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The Latest: Post: US intel showed Saudi plan to hold writer

October 11, 2018
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Jamal Khashoggi speaks during a press conference in Manama, Bahrain, on Feb. 1, 2015. (AP Photo/Hasan Jamali, File)

WASHINGTON (AP) — The Latest on the U.S. and the missing Saudi writer Turkish authorities say was slain inside his country’s consulate in Istanbul (all times local):

9:30 p.m.

The Washington Post reports that U.S. intelligence intercepts outlined a Saudi plan to detain a prominent journalist and critic who disappeared a week ago.

The Post, citing anonymous U.S. officials familiar with the intelligence, says Saudi Crown Prince Mohammed bin Salman ordered an operation to lure Jamal Khashoggi from his home in Virginia to Saudi Arabia and then detain him.

Khashoggi vanished last week after visiting the Saudi consulate in Turkey.

Senate Foreign Relations Committee chairman Bob Corker says he has reviewed U.S. intelligence reports suggesting that Khashoggi was killed Oct. 2, the day he went to the consulate.

Turkish authorities have said he was killed by an elite Saudi “assassination squad.” The Saudi government has dismissed that allegation.

President Donald Trump said the U.S. is "demanding" answers from Saudi Arabia about the disappearance of a well-known Saudi writer and government critic Turkish authorities say was slain inside his country's diplomatic mission. (Oct. 10)

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6:10 p.m.

Top U.S. senators are triggering an investigation into the disappearance of a prominent Saudi journalist that will require President Donald Trump to consider possible sanctions on officials in Saudi Arabia.

Foreign Relations Committee Chairman Bob Corker and top Democrat Bob Menendez triggered the probe Wednesday under the Global Magnitsky Human Rights Accountability Act. Trump will be required to give a report to Congress within 120 days.

The senators said in a letter that Washington Post writer Jamal Khashoggi’s disappearance suggests “a gross violation of internationally recognized human rights.” More than a dozen Republican and Democratic senators signed it.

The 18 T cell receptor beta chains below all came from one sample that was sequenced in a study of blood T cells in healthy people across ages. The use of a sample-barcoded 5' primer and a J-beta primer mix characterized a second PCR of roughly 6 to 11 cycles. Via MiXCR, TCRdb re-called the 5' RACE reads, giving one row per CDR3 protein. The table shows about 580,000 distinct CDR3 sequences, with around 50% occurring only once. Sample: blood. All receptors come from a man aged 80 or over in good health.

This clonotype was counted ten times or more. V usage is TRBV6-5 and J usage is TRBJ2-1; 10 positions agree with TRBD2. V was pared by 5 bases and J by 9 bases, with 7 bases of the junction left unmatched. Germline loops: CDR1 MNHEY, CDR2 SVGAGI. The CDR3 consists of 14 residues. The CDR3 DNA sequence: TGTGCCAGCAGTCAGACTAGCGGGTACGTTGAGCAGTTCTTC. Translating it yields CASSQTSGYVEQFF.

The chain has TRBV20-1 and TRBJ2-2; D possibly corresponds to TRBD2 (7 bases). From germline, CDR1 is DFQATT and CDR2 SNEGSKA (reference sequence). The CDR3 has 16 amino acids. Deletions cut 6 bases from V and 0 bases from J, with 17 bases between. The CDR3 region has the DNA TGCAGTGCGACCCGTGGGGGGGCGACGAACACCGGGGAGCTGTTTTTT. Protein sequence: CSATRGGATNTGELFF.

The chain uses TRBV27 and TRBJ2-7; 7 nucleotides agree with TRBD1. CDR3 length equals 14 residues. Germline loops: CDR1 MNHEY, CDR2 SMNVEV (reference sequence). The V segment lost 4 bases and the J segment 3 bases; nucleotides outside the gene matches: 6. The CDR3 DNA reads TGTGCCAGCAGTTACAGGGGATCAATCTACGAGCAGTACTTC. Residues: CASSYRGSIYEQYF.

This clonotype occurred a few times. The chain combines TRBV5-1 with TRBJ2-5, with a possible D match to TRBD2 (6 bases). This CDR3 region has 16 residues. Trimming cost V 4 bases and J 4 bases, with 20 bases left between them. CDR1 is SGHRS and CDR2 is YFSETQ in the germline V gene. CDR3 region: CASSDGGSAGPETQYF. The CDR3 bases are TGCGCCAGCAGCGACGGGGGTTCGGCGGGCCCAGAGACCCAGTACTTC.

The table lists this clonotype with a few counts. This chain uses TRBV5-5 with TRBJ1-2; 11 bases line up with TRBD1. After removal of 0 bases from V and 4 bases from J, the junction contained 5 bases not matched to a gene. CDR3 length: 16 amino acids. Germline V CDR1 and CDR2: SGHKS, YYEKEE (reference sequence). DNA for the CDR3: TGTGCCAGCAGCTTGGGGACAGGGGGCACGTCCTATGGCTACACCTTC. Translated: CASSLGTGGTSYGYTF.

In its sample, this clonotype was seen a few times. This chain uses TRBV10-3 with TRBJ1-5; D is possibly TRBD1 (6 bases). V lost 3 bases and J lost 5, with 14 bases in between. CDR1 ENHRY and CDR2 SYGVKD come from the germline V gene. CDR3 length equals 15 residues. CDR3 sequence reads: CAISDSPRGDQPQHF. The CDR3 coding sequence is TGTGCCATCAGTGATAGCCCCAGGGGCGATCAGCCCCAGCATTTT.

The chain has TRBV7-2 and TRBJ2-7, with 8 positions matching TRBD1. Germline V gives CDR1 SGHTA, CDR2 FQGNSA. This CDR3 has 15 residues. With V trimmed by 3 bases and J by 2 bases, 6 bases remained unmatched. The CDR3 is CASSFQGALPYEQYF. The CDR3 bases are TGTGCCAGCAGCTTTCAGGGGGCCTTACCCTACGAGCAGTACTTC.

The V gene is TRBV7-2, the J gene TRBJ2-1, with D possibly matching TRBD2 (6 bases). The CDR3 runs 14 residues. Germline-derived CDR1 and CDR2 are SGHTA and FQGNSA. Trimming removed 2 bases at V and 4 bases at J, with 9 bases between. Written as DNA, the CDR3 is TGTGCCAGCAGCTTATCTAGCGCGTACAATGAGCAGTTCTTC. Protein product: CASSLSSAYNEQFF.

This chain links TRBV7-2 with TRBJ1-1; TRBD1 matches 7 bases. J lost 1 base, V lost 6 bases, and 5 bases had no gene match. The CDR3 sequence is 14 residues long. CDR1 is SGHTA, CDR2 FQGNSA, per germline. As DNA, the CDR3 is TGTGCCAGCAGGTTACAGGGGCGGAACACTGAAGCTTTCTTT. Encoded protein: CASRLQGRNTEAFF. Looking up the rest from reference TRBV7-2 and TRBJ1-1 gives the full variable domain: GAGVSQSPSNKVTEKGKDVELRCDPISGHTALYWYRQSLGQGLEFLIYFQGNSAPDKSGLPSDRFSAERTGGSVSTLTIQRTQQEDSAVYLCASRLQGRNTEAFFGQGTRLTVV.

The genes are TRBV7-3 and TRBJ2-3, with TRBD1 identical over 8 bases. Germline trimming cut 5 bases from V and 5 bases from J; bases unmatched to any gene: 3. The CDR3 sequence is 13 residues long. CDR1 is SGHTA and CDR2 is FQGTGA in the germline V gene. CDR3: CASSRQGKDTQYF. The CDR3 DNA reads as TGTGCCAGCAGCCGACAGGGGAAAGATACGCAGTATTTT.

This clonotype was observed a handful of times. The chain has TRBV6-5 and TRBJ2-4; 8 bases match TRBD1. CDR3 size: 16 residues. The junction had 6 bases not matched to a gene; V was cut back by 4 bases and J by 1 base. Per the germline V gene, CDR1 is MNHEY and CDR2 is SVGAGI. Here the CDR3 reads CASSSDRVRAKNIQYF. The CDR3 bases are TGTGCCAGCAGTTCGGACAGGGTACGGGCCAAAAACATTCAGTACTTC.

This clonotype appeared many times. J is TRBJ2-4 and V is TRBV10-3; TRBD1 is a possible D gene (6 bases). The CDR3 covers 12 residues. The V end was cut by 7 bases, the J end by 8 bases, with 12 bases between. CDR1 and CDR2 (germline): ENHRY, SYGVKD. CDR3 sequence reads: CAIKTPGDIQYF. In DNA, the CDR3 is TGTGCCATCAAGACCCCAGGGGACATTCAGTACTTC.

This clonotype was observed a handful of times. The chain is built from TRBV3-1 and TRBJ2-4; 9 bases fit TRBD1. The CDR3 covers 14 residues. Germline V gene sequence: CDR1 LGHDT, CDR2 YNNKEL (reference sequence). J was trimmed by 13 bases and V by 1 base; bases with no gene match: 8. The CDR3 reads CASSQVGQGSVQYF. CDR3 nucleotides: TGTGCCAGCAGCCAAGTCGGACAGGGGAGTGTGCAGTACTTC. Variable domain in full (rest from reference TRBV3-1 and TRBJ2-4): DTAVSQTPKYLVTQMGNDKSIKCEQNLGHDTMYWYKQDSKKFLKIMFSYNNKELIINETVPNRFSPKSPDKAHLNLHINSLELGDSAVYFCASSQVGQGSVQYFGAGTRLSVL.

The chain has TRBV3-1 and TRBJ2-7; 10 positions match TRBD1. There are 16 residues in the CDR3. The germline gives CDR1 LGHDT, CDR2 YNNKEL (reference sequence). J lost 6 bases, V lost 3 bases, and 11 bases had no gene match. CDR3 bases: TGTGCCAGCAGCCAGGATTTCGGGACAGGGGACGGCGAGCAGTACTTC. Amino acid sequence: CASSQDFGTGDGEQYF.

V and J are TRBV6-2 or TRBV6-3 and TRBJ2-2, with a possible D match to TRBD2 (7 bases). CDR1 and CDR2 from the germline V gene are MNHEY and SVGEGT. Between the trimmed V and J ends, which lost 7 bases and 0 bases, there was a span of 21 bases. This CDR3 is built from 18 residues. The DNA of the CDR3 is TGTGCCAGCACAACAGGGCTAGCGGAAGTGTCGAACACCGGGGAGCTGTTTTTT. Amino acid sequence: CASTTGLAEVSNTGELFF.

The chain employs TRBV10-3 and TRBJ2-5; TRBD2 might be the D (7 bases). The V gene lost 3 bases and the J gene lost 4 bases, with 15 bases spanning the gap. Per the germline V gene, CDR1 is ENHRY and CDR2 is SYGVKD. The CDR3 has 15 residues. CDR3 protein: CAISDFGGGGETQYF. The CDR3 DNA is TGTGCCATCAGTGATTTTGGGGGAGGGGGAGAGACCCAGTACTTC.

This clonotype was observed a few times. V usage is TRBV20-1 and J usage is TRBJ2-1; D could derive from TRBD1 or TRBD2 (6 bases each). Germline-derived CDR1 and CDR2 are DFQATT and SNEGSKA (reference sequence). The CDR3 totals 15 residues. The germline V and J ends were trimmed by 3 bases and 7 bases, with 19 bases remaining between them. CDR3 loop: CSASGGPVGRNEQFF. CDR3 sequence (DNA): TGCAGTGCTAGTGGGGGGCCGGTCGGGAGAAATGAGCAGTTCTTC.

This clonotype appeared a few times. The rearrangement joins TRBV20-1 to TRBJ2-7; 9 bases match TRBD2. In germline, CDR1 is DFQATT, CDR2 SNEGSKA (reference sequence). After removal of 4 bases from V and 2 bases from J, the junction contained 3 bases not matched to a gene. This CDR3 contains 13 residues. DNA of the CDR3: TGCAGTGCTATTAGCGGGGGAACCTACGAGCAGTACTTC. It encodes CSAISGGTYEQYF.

The Saudi journalist critical of the kingdom disappeared last week after visiting the country’s consulate in Turkey.

Turkish authorities have said he was killed by an elite Saudi “assassination squad.” The Saudi government has dismissed that allegation.

President Donald Trump said the U.S. is "demanding" answers from Saudi Arabia about the disappearance of a well-known Saudi writer and government critic Turkish authorities say was slain inside his country's diplomatic mission. (Oct. 10)

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2:30 p.m.

Sen. Bob Corker says he has reviewed U.S. intelligence reports on the disappearance of a prominent Saudi journalist and critic and “everything” points to involvement by the government of Saudi Arabia.

Corker tells The Associated Press that information he has reviewed suggests that Jamal Khashoggi was killed on Oct. 2, the day he went to the Saudi consulate in Istanbul.

The Tennessee Republican, who chairs the Senate Foreign Relations Committee, says he has also spoken with the Saudi ambassador to the U.S.

Corker says he was told that closed-circuit TV from the consulate was live only and did not record. The senator called that statement “not credible” and he said it’s now up to the Saudi government to clarify the situation.

Corker says, “the Saudis have a lot of explaining to do because all indications are that they have been involved at minimum with his disappearance.” Corker said “everything points to them.”

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12:25 a.m.

Turkish claims that a well-known Saudi writer and government critic was slain inside his country’s diplomatic mission in Turkey have put the Trump administration in a delicate spot.

Members of Congress have grown increasingly insistent in recent days that the administration get to the bottom of the disappearance of the writer for The Washington Post, Jamal Khashoggi. He had apparently drawn the wrath of the Saudi government, which has become an ever-closer U.S. ally under President Donald Trump.

Angry lawmakers likely won’t prompt the administration to turn away from Saudi Crown Prince Mohammed bin Salman. But they could throw a wrench into arms sales that require their approval and demand the U.S. scale back support for the Saudi military campaign against Iran-backed rebels in Yemen.

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